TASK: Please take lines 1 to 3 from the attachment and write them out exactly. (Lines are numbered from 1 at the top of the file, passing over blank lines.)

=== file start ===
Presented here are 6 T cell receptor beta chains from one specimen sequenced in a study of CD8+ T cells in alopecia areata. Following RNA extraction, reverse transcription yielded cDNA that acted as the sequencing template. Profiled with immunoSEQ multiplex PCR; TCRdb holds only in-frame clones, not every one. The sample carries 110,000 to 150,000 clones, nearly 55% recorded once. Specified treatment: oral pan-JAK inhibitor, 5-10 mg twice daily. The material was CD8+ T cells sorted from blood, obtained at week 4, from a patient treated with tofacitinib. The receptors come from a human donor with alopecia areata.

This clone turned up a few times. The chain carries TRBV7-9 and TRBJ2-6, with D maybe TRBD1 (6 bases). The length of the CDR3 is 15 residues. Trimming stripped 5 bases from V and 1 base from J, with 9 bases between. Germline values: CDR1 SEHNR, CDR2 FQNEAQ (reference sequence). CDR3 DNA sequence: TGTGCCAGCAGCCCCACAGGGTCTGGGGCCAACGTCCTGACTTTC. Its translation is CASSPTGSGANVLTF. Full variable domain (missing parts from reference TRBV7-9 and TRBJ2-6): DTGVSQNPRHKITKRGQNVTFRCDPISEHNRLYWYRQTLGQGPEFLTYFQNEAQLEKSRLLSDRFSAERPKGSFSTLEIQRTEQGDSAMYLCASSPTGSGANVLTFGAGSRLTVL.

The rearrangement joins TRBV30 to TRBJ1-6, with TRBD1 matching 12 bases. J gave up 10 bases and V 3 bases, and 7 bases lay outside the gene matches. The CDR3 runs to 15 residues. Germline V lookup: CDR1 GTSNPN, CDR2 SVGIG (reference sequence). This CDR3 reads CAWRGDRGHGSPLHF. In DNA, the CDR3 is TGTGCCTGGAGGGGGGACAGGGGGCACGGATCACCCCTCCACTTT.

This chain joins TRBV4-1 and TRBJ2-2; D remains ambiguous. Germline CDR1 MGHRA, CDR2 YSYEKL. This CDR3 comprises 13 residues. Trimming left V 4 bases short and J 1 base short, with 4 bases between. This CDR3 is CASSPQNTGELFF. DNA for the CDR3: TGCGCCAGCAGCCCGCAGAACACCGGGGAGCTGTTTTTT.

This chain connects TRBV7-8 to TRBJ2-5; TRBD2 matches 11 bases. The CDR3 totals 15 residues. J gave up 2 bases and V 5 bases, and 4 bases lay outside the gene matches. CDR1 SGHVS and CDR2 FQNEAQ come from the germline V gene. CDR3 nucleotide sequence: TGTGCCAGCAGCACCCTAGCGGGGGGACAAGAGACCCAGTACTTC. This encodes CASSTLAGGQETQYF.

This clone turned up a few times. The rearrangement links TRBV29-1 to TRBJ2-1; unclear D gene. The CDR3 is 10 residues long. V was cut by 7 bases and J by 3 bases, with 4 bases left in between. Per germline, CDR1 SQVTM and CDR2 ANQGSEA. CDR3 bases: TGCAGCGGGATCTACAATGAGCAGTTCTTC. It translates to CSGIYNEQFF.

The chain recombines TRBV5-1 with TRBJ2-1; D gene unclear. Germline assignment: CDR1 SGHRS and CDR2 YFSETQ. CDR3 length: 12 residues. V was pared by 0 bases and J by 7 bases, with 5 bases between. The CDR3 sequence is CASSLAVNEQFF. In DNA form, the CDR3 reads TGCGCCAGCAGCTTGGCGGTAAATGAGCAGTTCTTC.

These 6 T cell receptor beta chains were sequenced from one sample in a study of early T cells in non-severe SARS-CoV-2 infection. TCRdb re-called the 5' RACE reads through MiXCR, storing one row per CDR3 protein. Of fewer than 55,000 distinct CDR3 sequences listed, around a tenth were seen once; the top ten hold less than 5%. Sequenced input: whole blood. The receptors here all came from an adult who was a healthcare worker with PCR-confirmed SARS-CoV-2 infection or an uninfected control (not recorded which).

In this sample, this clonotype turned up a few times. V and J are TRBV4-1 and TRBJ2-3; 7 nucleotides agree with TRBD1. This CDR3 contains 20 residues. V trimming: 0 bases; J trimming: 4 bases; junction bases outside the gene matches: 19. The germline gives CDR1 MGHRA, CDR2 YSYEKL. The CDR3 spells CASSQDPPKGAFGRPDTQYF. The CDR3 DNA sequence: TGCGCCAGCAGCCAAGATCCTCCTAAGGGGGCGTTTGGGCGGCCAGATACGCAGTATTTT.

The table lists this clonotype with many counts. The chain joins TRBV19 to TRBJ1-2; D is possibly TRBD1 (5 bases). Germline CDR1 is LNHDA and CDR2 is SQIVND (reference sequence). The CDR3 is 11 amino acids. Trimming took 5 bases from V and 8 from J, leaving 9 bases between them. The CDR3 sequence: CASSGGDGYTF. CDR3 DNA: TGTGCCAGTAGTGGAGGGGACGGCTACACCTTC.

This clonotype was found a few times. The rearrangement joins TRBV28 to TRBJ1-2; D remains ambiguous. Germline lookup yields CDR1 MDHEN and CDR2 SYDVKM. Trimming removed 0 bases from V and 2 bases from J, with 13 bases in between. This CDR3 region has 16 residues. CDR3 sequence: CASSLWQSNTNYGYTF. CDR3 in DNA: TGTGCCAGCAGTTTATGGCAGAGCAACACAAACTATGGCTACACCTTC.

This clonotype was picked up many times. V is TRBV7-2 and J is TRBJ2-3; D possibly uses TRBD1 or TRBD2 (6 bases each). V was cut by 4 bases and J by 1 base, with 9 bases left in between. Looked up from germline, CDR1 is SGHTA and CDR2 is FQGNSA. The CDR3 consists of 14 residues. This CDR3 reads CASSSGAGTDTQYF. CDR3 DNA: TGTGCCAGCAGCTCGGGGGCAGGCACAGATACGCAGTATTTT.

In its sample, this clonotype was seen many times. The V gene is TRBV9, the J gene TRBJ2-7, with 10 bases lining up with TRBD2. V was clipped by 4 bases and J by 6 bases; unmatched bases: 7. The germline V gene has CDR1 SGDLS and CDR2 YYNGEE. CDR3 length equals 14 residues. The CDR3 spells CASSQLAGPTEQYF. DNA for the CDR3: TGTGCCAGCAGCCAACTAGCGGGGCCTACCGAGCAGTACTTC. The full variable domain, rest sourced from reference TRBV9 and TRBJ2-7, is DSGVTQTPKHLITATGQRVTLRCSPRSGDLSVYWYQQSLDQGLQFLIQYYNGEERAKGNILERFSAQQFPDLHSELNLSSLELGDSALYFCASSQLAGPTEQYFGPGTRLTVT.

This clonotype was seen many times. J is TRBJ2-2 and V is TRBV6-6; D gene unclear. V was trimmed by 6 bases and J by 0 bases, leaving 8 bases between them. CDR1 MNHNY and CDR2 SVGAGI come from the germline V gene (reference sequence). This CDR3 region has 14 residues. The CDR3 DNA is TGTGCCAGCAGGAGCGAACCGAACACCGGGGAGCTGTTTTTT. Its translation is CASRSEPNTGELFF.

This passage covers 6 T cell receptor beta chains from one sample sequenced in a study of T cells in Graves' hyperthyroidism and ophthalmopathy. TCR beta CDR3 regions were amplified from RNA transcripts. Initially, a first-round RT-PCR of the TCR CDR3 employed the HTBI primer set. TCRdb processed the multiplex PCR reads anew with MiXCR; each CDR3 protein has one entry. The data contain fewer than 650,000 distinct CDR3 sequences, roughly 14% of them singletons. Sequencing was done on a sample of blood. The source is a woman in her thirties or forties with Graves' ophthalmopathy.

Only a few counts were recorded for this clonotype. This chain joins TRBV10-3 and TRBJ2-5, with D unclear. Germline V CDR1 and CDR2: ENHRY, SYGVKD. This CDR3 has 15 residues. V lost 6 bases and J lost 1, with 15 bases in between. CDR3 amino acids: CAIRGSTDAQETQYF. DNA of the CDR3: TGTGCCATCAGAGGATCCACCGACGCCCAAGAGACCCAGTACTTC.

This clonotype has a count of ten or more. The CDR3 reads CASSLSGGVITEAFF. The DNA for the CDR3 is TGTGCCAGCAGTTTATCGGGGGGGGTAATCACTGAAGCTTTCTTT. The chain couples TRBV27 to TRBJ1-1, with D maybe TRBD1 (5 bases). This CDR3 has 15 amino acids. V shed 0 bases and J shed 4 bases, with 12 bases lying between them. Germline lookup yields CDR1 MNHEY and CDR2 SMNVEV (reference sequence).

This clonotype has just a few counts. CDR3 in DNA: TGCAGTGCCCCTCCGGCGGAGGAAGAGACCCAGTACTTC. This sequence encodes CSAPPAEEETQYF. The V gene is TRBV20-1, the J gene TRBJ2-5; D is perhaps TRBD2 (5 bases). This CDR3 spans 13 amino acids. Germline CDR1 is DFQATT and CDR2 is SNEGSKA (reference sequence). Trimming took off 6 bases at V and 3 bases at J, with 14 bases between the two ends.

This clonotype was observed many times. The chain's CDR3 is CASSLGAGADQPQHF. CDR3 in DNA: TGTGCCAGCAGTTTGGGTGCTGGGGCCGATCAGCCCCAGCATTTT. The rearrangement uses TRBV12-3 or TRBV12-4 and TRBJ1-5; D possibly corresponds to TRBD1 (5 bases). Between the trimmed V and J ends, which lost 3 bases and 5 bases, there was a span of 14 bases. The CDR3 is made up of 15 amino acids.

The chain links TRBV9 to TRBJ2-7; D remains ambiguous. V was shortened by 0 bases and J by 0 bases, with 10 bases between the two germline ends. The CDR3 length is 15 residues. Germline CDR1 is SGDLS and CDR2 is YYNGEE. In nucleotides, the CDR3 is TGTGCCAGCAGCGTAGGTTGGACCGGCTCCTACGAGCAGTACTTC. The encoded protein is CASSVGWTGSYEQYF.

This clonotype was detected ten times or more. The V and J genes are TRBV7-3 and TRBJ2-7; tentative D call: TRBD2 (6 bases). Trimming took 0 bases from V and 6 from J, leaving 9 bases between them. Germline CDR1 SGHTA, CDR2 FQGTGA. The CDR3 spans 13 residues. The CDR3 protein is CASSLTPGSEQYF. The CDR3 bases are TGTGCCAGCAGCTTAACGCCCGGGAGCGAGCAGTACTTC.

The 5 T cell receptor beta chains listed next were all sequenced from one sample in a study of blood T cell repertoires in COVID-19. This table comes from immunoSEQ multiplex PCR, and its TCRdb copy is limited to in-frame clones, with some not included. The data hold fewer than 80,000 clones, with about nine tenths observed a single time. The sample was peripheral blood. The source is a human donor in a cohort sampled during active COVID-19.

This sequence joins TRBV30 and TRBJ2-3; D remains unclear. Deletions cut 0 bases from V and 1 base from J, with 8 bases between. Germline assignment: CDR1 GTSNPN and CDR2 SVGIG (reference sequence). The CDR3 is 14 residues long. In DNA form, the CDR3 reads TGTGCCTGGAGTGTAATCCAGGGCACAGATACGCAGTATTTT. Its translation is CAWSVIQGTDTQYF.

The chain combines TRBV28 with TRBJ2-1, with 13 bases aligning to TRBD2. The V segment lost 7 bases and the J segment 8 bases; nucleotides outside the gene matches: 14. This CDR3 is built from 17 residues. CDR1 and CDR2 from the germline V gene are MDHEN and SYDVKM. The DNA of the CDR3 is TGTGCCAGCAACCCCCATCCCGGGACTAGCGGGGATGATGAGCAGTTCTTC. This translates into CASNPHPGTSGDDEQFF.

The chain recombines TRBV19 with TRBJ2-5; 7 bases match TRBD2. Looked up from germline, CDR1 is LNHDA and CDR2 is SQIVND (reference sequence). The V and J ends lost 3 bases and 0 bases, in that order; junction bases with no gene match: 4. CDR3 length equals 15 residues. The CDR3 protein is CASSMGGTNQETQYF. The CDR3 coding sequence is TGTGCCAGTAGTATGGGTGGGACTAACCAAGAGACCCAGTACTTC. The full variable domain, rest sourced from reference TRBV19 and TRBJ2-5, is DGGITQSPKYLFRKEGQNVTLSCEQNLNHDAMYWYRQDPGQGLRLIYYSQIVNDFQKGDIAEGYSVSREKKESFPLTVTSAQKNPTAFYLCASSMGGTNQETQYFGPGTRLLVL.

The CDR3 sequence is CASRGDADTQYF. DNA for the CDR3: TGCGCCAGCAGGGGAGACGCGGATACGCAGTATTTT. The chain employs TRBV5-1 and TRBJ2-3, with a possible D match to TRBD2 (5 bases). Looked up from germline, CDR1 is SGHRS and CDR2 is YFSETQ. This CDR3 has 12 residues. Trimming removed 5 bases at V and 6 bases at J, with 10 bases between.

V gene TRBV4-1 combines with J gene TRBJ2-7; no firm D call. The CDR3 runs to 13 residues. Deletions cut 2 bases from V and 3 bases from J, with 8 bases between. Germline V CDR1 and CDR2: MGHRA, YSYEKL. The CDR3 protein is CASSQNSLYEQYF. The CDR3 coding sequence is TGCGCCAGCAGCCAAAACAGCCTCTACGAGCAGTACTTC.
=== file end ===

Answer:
Presented here are 6 T cell receptor beta chains from one specimen sequenced in a study of CD8+ T cells in alopecia areata. Following RNA extraction, reverse transcription yielded cDNA that acted as the sequencing template. Profiled with immunoSEQ multiplex PCR; TCRdb holds only in-frame clones, not every one. The sample carries 110,000 to 150,000 clones, nearly 55% recorded once. Specified treatment: oral pan-JAK inhibitor, 5-10 mg twice daily. The material was CD8+ T cells sorted from blood, obtained at week 4, from a patient treated with tofacitinib. The receptors come from a human donor with alopecia areata.

This clone turned up a few times. The chain carries TRBV7-9 and TRBJ2-6, with D maybe TRBD1 (6 bases). The length of the CDR3 is 15 residues. Trimming stripped 5 bases from V and 1 base from J, with 9 bases between. Germline values: CDR1 SEHNR, CDR2 FQNEAQ (reference sequence). CDR3 DNA sequence: TGTGCCAGCAGCCCCACAGGGTCTGGGGCCAACGTCCTGACTTTC. Its translation is CASSPTGSGANVLTF. Full variable domain (missing parts from reference TRBV7-9 and TRBJ2-6): DTGVSQNPRHKITKRGQNVTFRCDPISEHNRLYWYRQTLGQGPEFLTYFQNEAQLEKSRLLSDRFSAERPKGSFSTLEIQRTEQGDSAMYLCASSPTGSGANVLTFGAGSRLTVL.

The rearrangement joins TRBV30 to TRBJ1-6, with TRBD1 matching 12 bases. J gave up 10 bases and V 3 bases, and 7 bases lay outside the gene matches. The CDR3 runs to 15 residues. Germline V lookup: CDR1 GTSNPN, CDR2 SVGIG (reference sequence). This CDR3 reads CAWRGDRGHGSPLHF. In DNA, the CDR3 is TGTGCCTGGAGGGGGGACAGGGGGCACGGATCACCCCTCCACTTT.